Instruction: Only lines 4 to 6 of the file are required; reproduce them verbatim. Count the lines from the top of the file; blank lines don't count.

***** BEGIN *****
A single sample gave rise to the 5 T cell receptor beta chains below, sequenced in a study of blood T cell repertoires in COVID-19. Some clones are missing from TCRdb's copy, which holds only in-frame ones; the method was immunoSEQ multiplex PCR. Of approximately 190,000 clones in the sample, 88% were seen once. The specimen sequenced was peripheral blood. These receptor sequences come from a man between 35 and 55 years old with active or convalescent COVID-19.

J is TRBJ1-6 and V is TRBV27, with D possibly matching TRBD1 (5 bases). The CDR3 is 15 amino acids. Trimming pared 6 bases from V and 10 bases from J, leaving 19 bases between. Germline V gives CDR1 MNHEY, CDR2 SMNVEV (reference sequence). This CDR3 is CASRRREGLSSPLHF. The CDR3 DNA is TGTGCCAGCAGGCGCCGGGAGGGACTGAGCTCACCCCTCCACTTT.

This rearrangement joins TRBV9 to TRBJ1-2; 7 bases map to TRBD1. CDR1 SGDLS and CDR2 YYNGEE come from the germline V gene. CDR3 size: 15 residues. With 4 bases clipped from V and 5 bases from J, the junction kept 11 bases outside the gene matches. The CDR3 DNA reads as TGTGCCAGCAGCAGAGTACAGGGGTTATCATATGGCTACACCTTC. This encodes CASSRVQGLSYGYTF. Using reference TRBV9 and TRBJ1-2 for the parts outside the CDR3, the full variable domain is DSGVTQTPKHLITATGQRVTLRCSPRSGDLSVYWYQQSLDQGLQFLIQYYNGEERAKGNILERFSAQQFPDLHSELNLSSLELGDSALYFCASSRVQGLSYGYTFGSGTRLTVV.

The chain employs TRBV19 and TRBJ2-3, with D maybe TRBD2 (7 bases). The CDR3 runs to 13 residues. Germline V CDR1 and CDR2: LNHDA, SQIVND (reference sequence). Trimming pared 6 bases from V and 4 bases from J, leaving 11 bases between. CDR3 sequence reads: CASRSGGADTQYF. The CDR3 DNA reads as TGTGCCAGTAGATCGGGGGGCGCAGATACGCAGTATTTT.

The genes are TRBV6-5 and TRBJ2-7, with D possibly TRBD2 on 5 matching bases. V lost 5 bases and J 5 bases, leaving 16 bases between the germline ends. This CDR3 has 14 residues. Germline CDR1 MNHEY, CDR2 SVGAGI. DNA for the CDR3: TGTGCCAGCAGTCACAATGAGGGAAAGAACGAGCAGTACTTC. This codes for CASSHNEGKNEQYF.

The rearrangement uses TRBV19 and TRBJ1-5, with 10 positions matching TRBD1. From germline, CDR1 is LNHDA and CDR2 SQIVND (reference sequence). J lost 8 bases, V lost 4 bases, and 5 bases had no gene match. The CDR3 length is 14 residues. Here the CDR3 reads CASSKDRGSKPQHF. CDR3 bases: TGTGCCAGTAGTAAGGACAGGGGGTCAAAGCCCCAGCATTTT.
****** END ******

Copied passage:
The chain employs TRBV19 and TRBJ2-3, with D maybe TRBD2 (7 bases). The CDR3 runs to 13 residues. Germline V CDR1 and CDR2: LNHDA, SQIVND (reference sequence). Trimming pared 6 bases from V and 4 bases from J, leaving 11 bases between. CDR3 sequence reads: CASRSGGADTQYF. The CDR3 DNA reads as TGTGCCAGTAGATCGGGGGGCGCAGATACGCAGTATTTT.

The genes are TRBV6-5 and TRBJ2-7, with D possibly TRBD2 on 5 matching bases. V lost 5 bases and J 5 bases, leaving 16 bases between the germline ends. This CDR3 has 14 residues. Germline CDR1 MNHEY, CDR2 SVGAGI. DNA for the CDR3: TGTGCCAGCAGTCACAATGAGGGAAAGAACGAGCAGTACTTC. This codes for CASSHNEGKNEQYF.

The rearrangement uses TRBV19 and TRBJ1-5, with 10 positions matching TRBD1. From germline, CDR1 is LNHDA and CDR2 SQIVND (reference sequence). J lost 8 bases, V lost 4 bases, and 5 bases had no gene match. The CDR3 length is 14 residues. Here the CDR3 reads CASSKDRGSKPQHF. CDR3 bases: TGTGCCAGTAGTAAGGACAGGGGGTCAAAGCCCCAGCATTTT.